‘Stopped The Violence’: GOP Senate Contender Larry Hogan Touts Riot Response As Governor Of Maryland

Screenshot/YouTube/An America United

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Former Republican Governor of Maryland Larry Hogan touted his response to the 2015 Baltimore riots in a statement shared with Daily Caller on Thursday.

Hogan, who served as Maryland’s Governor from 2015 to 2023 and is now running for Senate, oversaw a response to the 2015 riots that erupted in Baltimore when 25-year-old Freddie Gray suffered fatal injuries while in police custody.

“It was nine years ago this month. I had only been governor for 89 days when the worst violence in 47 years erupted in the city of Baltimore,” Hogan told the Daily Caller.

“I declared a State of Emergency, sending 4,000 members of the National Guard and 1,000 additional police officers into the city. We allowed for peaceful protests, but we immediately stopped the violence. And I walked the streets of Baltimore, meeting with faith leaders, community leaders, and the NAACP,” Hogan shared. (RELATED: Baltimore Protesters Adhere To Curfew)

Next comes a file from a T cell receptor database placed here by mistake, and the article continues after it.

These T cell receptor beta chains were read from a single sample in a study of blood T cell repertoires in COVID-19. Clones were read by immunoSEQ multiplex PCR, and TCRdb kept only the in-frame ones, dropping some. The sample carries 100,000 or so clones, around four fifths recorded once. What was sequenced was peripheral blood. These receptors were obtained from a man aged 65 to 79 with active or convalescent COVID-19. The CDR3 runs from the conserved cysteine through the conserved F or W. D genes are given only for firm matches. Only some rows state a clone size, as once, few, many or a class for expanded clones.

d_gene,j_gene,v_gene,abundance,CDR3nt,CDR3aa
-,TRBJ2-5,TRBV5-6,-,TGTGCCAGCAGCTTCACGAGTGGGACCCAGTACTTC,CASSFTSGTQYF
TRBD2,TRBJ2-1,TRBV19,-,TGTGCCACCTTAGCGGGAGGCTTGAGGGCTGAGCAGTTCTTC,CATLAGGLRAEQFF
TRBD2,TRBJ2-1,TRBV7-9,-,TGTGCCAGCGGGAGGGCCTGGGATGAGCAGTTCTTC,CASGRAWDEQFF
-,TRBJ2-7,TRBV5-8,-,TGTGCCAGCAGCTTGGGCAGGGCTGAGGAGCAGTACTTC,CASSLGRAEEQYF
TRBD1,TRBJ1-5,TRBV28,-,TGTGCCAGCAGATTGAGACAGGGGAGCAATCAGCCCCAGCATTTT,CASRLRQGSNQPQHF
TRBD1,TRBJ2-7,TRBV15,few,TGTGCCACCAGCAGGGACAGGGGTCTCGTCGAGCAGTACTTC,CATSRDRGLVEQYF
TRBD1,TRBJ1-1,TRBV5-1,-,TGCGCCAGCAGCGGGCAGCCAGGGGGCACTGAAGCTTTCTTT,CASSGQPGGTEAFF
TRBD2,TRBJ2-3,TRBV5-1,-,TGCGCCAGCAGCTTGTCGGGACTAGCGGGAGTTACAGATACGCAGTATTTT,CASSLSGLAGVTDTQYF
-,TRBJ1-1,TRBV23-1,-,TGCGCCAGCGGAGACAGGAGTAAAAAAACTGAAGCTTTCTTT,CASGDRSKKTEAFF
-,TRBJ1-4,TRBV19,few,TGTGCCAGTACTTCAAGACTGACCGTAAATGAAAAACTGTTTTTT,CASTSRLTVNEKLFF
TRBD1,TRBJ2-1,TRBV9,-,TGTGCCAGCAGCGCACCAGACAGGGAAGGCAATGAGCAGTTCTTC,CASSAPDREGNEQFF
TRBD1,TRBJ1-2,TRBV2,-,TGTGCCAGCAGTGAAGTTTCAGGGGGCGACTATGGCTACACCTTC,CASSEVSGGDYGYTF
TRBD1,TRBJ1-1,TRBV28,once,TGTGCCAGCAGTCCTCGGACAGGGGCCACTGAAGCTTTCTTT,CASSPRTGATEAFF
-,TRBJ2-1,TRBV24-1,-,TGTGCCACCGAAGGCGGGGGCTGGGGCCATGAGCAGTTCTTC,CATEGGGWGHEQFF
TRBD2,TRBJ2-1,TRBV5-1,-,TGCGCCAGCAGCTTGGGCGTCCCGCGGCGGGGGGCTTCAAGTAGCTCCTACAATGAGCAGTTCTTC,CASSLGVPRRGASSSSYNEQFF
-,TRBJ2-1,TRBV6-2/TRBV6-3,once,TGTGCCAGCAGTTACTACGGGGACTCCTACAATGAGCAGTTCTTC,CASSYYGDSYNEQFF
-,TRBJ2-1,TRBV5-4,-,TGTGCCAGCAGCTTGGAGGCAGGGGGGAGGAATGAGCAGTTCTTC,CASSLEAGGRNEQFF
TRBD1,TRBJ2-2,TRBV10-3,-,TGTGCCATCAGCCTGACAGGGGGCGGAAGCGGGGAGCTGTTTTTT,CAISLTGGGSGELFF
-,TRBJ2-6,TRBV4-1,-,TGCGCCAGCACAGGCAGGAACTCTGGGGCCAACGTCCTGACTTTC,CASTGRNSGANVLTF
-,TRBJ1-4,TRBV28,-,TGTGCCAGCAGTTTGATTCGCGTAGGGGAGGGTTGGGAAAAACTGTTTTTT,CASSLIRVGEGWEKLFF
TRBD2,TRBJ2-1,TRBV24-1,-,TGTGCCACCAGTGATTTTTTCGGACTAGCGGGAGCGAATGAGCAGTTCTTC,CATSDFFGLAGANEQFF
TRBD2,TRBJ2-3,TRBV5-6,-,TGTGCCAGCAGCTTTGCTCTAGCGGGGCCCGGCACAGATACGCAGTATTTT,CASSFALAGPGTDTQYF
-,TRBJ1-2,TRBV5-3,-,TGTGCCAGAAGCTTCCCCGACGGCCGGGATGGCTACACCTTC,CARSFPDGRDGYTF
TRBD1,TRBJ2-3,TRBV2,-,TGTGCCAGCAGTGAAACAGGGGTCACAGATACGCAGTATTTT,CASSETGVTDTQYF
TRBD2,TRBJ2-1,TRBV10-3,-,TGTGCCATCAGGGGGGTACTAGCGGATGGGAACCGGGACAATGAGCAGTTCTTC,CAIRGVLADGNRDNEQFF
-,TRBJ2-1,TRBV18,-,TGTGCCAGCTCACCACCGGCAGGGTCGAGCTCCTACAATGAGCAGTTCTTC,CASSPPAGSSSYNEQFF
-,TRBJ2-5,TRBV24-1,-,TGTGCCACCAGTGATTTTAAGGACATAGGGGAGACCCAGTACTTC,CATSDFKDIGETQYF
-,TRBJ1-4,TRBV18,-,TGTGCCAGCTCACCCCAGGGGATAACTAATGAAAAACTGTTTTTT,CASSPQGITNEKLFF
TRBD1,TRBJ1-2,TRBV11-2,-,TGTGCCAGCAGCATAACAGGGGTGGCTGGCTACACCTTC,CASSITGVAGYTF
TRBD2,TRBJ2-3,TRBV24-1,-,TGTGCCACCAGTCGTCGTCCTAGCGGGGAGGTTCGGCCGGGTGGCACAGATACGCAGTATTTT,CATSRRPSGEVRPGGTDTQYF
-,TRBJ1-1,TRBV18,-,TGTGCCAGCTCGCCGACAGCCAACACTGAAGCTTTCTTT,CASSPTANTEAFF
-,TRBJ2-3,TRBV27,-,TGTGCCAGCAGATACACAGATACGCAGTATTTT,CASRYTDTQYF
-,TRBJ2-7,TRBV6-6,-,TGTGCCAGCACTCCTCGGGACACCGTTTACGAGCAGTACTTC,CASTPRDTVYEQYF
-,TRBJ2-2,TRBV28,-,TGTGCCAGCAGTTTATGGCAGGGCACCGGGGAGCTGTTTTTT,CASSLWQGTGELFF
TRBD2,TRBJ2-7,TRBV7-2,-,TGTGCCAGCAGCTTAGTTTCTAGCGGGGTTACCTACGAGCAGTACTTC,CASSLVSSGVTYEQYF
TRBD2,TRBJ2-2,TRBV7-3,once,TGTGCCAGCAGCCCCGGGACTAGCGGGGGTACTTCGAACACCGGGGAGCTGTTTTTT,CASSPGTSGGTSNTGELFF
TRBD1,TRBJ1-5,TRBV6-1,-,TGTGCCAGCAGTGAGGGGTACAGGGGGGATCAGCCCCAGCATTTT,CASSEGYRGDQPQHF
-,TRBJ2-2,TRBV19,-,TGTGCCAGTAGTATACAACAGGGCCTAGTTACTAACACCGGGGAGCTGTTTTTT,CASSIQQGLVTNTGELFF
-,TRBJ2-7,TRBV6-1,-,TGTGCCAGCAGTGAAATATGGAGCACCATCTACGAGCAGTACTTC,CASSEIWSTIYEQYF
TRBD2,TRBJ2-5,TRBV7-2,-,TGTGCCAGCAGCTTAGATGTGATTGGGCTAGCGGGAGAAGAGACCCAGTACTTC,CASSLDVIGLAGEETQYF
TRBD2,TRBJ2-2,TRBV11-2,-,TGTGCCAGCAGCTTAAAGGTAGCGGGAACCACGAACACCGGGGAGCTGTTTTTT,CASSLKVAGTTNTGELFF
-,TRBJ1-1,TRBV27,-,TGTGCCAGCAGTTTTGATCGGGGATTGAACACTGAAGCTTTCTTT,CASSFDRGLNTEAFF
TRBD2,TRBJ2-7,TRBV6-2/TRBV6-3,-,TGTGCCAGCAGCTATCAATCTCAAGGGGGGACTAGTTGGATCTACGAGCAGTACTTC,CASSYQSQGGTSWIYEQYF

“Baltimore City and all Maryland families deserve peace and safety in their communities. Politics can never come before public safety. That’s exactly how I served you as governor, and that is how I will serve you in the Senate,” he concluded.
In the wake of mass protests, Hogan temporarily moved his office and his cabinet from the state’s capital in Annapolis to Baltimore.
“The immediate need is to restore calm and peace to the city, make people feel safe,” Hogan said at the time, according to a video shared by the America United advocacy group.

Hogan is polling significantly ahead of his Republican opponents, tallying 69 percent of the vote for the upcoming May 14 GOP primary, according to Five Thirty-Eight. He’s also leading both of the top Democratic candidates in the most recent polls for the general election, according to Five Thirty-Eight.
Baltimore voters tabbed crime and violence as their top issue for the 2024 election, while voters statewide hold the issue in their top three, according to a recent poll from The Baltimore Sun, University of Baltimore and FOX45.
57 percent of polled voters across the state of Maryland said crime was affecting their quality of life, according to the poll.